- Don’t you trust your students? Or don’t you consider such a search a violation of students’ rights to privacy?
- What would you do if you found evidence that drugs had been present in a locker, but no actual violation of the code of conduct was revealed at the time of the search?
These are all good questions.
Like many schools, the search (enforcement) was only one part of a comprehensive, multi-faceted program of education, counseling and enforcement of our substance abuse prevention program and policy at Lawrence school and our commitment to sustaining a safe, learning environment for all our students.
As I noted above, trust is not the most important consideration when it comes to keeping kids safe – or ensuring the safety of a community. What comes to mind is a Bedouin proverb: “Trust in Allah… but tie your camel.” Or Margaret Spelling’s now famous, “In God we Trust… all others bring data!”
We all know that the data regarding how many students in middle and high school are exposed to opportunities and even pressures to use or try drugs pushes the word “trust” off the radar screen.
Students do not have a presumption of privacy at Lawrence School because we have clearly spelled out in our handbooks what the rules are regarding their cars and lockers. We reserve the right to search these areas for contraband even though we exercise it relatively rarely.
Truth be told, I don’t know if such measures keep our kids safe. But I worry that if we did not do these things – if we did not have a comprehensive program that included education, prevention, counseling, as well as clear policies and consistent communication and enforcement – that we might create a space where some students might feel ok about using drugs or engaging in risky behaviors.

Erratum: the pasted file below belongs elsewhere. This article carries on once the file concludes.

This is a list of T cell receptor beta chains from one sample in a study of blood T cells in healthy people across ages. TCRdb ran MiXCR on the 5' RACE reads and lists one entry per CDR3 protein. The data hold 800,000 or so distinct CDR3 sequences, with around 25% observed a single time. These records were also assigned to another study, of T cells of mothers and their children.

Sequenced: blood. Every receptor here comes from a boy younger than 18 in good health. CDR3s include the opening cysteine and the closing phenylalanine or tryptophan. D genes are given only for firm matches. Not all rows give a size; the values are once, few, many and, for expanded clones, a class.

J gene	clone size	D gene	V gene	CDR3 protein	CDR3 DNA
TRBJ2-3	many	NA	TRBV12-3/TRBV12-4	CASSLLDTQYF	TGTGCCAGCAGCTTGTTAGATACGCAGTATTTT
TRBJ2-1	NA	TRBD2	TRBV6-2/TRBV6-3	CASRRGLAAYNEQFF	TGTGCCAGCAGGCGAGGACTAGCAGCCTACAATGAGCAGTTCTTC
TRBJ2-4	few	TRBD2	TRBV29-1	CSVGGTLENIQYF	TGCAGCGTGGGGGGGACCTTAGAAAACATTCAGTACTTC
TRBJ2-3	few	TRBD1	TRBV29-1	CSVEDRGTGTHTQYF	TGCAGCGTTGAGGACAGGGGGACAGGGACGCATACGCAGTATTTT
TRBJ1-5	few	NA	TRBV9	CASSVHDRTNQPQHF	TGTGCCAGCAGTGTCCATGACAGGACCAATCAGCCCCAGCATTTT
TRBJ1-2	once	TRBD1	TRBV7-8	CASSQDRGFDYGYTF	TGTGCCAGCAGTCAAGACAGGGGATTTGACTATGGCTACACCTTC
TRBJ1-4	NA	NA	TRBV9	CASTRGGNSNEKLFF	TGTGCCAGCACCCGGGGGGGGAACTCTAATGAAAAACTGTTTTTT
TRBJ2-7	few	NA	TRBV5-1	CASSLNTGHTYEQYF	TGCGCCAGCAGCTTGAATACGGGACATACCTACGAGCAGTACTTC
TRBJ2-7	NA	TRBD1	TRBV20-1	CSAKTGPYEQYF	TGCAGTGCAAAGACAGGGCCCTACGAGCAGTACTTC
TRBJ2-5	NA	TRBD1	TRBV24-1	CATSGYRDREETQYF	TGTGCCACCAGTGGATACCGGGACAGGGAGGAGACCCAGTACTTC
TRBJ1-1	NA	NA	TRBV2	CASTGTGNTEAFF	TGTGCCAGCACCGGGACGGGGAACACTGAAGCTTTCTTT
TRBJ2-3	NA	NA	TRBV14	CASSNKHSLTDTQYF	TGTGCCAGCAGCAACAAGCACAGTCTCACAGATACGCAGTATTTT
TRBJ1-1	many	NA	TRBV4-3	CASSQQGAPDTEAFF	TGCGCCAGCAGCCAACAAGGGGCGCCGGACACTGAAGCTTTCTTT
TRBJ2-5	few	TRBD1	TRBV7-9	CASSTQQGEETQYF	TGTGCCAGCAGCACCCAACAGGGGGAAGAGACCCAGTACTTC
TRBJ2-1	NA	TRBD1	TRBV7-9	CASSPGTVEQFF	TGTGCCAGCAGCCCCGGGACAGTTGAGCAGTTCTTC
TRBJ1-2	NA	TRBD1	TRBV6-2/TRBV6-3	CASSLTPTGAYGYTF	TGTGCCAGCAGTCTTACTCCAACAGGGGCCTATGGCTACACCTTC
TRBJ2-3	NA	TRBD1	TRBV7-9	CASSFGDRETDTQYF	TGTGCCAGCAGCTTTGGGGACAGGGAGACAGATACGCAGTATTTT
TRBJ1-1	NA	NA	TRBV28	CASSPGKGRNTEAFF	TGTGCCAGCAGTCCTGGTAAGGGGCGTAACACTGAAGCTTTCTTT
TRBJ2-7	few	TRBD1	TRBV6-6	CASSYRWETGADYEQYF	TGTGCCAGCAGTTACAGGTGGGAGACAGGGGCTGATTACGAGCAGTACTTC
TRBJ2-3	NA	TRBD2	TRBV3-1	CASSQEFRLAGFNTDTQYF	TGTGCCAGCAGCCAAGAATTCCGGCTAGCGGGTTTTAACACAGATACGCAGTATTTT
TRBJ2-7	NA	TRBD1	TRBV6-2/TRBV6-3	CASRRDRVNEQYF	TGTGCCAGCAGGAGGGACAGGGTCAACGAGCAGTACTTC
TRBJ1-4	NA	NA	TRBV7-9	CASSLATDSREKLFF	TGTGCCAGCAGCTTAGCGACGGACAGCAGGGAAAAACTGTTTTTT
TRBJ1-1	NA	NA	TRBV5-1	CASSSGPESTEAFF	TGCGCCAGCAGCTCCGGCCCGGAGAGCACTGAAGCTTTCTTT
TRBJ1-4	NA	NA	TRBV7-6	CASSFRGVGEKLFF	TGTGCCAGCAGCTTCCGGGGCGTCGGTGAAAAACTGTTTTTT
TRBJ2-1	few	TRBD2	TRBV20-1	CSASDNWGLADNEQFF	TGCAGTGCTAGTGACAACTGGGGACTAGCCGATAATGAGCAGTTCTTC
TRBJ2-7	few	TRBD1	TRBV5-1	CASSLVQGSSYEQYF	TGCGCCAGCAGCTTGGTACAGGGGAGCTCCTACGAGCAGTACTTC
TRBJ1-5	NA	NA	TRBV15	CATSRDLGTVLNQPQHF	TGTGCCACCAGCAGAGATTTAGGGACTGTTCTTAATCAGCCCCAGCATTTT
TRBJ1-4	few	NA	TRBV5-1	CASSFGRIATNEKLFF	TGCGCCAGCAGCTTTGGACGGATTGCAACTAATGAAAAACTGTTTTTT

As for trust? Yes, we trust our kids! There is so much that we do with them and rely on them for –and so much they do every day that indicates they are reliable constructive citizens; focused, positive participants in their communities. Lawrence School is a very positive environment because our students are helpful and supportive to one another, and they are focused and motivated to learn and succeed. They value the close relationships they have with their teachers and coaches.
My hope (along with my worry) is that we communicate to our kids in clear, consistent, understanding terms about our worries and hopes. I am proud to serve as Head in a school community that provides students with the structure and opportunities to talk with us before there is an emergency or a crisis, so that they can learn more about themselves – and how to manage the pressures they face.
Those of us who agree to accept responsibility for students and for schools must acknowledge and acquit our obligations to create and maintain a safe learning environment. We must do this with courage and care so that students can trust us to act consistently with this obligation.
Worry trumps trust—and worry is a form of prayer.Lou Salza Head of Lawrence School